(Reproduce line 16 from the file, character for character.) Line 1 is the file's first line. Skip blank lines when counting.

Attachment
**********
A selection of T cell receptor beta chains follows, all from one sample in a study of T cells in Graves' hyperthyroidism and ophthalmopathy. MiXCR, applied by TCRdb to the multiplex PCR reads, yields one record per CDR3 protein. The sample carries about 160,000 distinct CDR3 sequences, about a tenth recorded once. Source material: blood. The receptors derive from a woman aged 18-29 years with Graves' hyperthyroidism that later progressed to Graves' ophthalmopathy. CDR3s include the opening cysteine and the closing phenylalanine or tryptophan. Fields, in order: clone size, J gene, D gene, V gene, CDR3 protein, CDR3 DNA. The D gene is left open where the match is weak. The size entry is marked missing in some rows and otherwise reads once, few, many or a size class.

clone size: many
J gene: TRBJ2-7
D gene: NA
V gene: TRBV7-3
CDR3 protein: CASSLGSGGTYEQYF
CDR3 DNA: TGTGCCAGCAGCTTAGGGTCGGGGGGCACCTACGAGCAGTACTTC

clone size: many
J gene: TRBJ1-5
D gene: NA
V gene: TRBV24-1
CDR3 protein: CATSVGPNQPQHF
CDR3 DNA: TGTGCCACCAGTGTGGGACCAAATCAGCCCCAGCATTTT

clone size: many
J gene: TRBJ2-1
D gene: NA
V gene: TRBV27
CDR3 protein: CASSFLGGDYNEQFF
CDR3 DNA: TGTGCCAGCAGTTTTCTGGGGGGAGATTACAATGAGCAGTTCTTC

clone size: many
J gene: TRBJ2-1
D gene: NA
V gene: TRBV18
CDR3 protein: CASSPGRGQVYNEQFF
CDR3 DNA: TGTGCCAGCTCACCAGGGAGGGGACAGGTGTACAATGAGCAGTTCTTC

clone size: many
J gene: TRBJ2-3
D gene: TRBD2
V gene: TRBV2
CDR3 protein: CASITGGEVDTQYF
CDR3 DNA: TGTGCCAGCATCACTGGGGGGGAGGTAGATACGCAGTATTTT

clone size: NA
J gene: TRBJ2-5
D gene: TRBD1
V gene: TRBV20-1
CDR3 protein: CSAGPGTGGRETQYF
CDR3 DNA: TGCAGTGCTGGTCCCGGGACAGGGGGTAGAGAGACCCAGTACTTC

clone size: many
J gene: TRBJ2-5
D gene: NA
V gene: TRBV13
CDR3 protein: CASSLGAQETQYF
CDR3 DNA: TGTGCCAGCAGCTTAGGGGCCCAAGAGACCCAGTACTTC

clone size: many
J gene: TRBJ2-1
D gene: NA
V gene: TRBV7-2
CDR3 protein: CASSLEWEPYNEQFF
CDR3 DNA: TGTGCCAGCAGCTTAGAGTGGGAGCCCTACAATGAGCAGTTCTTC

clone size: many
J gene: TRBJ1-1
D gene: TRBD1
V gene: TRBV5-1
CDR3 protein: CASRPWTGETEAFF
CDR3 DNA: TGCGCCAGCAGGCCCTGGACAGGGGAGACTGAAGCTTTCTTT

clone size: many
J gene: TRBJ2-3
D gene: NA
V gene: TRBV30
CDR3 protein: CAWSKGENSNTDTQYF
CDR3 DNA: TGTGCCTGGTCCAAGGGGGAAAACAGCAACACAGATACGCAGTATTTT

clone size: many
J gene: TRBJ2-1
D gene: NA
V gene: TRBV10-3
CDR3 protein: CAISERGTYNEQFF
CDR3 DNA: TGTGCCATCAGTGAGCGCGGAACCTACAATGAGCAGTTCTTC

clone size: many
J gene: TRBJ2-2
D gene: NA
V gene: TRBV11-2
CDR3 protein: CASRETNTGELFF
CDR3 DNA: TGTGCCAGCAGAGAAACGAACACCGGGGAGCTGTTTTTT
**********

D gene: NA